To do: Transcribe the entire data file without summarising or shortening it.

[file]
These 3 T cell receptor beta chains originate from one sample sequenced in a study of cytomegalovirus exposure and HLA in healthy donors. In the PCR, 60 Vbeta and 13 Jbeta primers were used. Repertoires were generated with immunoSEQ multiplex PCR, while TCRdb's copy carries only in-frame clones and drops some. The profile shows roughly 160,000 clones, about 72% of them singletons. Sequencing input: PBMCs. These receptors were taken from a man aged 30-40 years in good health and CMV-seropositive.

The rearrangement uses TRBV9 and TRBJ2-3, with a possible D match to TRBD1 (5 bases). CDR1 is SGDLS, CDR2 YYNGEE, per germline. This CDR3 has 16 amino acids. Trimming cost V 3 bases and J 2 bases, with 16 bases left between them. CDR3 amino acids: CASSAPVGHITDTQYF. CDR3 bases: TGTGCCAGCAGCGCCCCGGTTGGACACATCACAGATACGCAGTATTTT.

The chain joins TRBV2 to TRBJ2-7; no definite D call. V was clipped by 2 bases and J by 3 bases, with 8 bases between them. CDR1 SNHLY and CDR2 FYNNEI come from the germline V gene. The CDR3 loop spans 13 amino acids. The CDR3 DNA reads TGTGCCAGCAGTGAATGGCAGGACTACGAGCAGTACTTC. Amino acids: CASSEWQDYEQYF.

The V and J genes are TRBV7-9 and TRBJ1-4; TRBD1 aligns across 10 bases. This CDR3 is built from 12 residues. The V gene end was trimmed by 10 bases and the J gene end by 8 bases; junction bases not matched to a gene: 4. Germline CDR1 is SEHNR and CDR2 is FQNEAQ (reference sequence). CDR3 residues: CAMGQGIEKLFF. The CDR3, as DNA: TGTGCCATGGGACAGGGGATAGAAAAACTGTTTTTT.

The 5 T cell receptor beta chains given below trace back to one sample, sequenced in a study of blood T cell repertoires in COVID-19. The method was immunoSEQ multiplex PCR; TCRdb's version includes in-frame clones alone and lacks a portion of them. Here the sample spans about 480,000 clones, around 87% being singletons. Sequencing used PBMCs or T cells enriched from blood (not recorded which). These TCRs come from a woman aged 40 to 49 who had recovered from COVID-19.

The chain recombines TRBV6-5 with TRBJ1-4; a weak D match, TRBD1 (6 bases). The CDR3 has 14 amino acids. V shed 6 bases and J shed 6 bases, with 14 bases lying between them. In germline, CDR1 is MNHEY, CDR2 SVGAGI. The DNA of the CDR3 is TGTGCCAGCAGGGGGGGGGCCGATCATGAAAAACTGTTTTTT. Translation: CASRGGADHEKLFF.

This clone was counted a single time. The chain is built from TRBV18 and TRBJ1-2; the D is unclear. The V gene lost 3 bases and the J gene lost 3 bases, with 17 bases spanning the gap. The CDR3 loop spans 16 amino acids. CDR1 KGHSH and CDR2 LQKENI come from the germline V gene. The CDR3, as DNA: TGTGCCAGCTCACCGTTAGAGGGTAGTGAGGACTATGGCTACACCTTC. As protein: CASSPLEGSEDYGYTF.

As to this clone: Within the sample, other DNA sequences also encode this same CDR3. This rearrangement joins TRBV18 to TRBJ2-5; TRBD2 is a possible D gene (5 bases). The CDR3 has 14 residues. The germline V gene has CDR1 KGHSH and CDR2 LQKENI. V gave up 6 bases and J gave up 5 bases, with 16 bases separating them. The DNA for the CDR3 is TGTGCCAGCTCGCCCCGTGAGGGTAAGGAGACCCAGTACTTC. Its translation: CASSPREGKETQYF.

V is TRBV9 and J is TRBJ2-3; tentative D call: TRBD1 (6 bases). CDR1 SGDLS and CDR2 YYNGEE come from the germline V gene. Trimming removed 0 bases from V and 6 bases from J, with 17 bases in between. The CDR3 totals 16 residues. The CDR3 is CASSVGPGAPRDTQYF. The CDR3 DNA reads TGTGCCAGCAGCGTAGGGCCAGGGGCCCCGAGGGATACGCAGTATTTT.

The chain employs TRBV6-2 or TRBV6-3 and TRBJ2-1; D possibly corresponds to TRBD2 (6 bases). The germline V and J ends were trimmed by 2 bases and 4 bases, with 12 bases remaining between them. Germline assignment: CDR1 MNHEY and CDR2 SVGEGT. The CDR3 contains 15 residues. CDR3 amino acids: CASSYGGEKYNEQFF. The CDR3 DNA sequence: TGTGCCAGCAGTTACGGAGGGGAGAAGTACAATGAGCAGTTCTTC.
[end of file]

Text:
These 3 T cell receptor beta chains originate from one sample sequenced in a study of cytomegalovirus exposure and HLA in healthy donors. In the PCR, 60 Vbeta and 13 Jbeta primers were used. Repertoires were generated with immunoSEQ multiplex PCR, while TCRdb's copy carries only in-frame clones and drops some. The profile shows roughly 160,000 clones, about 72% of them singletons. Sequencing input: PBMCs. These receptors were taken from a man aged 30-40 years in good health and CMV-seropositive.

The rearrangement uses TRBV9 and TRBJ2-3, with a possible D match to TRBD1 (5 bases). CDR1 is SGDLS, CDR2 YYNGEE, per germline. This CDR3 has 16 amino acids. Trimming cost V 3 bases and J 2 bases, with 16 bases left between them. CDR3 amino acids: CASSAPVGHITDTQYF. CDR3 bases: TGTGCCAGCAGCGCCCCGGTTGGACACATCACAGATACGCAGTATTTT.

The chain joins TRBV2 to TRBJ2-7; no definite D call. V was clipped by 2 bases and J by 3 bases, with 8 bases between them. CDR1 SNHLY and CDR2 FYNNEI come from the germline V gene. The CDR3 loop spans 13 amino acids. The CDR3 DNA reads TGTGCCAGCAGTGAATGGCAGGACTACGAGCAGTACTTC. Amino acids: CASSEWQDYEQYF.

The V and J genes are TRBV7-9 and TRBJ1-4; TRBD1 aligns across 10 bases. This CDR3 is built from 12 residues. The V gene end was trimmed by 10 bases and the J gene end by 8 bases; junction bases not matched to a gene: 4. Germline CDR1 is SEHNR and CDR2 is FQNEAQ (reference sequence). CDR3 residues: CAMGQGIEKLFF. The CDR3, as DNA: TGTGCCATGGGACAGGGGATAGAAAAACTGTTTTTT.

The 5 T cell receptor beta chains given below trace back to one sample, sequenced in a study of blood T cell repertoires in COVID-19. The method was immunoSEQ multiplex PCR; TCRdb's version includes in-frame clones alone and lacks a portion of them. Here the sample spans about 480,000 clones, around 87% being singletons. Sequencing used PBMCs or T cells enriched from blood (not recorded which). These TCRs come from a woman aged 40 to 49 who had recovered from COVID-19.

The chain recombines TRBV6-5 with TRBJ1-4; a weak D match, TRBD1 (6 bases). The CDR3 has 14 amino acids. V shed 6 bases and J shed 6 bases, with 14 bases lying between them. In germline, CDR1 is MNHEY, CDR2 SVGAGI. The DNA of the CDR3 is TGTGCCAGCAGGGGGGGGGCCGATCATGAAAAACTGTTTTTT. Translation: CASRGGADHEKLFF.

This clone was counted a single time. The chain is built from TRBV18 and TRBJ1-2; the D is unclear. The V gene lost 3 bases and the J gene lost 3 bases, with 17 bases spanning the gap. The CDR3 loop spans 16 amino acids. CDR1 KGHSH and CDR2 LQKENI come from the germline V gene. The CDR3, as DNA: TGTGCCAGCTCACCGTTAGAGGGTAGTGAGGACTATGGCTACACCTTC. As protein: CASSPLEGSEDYGYTF.

As to this clone: Within the sample, other DNA sequences also encode this same CDR3. This rearrangement joins TRBV18 to TRBJ2-5; TRBD2 is a possible D gene (5 bases). The CDR3 has 14 residues. The germline V gene has CDR1 KGHSH and CDR2 LQKENI. V gave up 6 bases and J gave up 5 bases, with 16 bases separating them. The DNA for the CDR3 is TGTGCCAGCTCGCCCCGTGAGGGTAAGGAGACCCAGTACTTC. Its translation: CASSPREGKETQYF.

V is TRBV9 and J is TRBJ2-3; tentative D call: TRBD1 (6 bases). CDR1 SGDLS and CDR2 YYNGEE come from the germline V gene. Trimming removed 0 bases from V and 6 bases from J, with 17 bases in between. The CDR3 totals 16 residues. The CDR3 is CASSVGPGAPRDTQYF. The CDR3 DNA reads TGTGCCAGCAGCGTAGGGCCAGGGGCCCCGAGGGATACGCAGTATTTT.

The chain employs TRBV6-2 or TRBV6-3 and TRBJ2-1; D possibly corresponds to TRBD2 (6 bases). The germline V and J ends were trimmed by 2 bases and 4 bases, with 12 bases remaining between them. Germline assignment: CDR1 MNHEY and CDR2 SVGEGT. The CDR3 contains 15 residues. CDR3 amino acids: CASSYGGEKYNEQFF. The CDR3 DNA sequence: TGTGCCAGCAGTTACGGAGGGGAGAAGTACAATGAGCAGTTCTTC.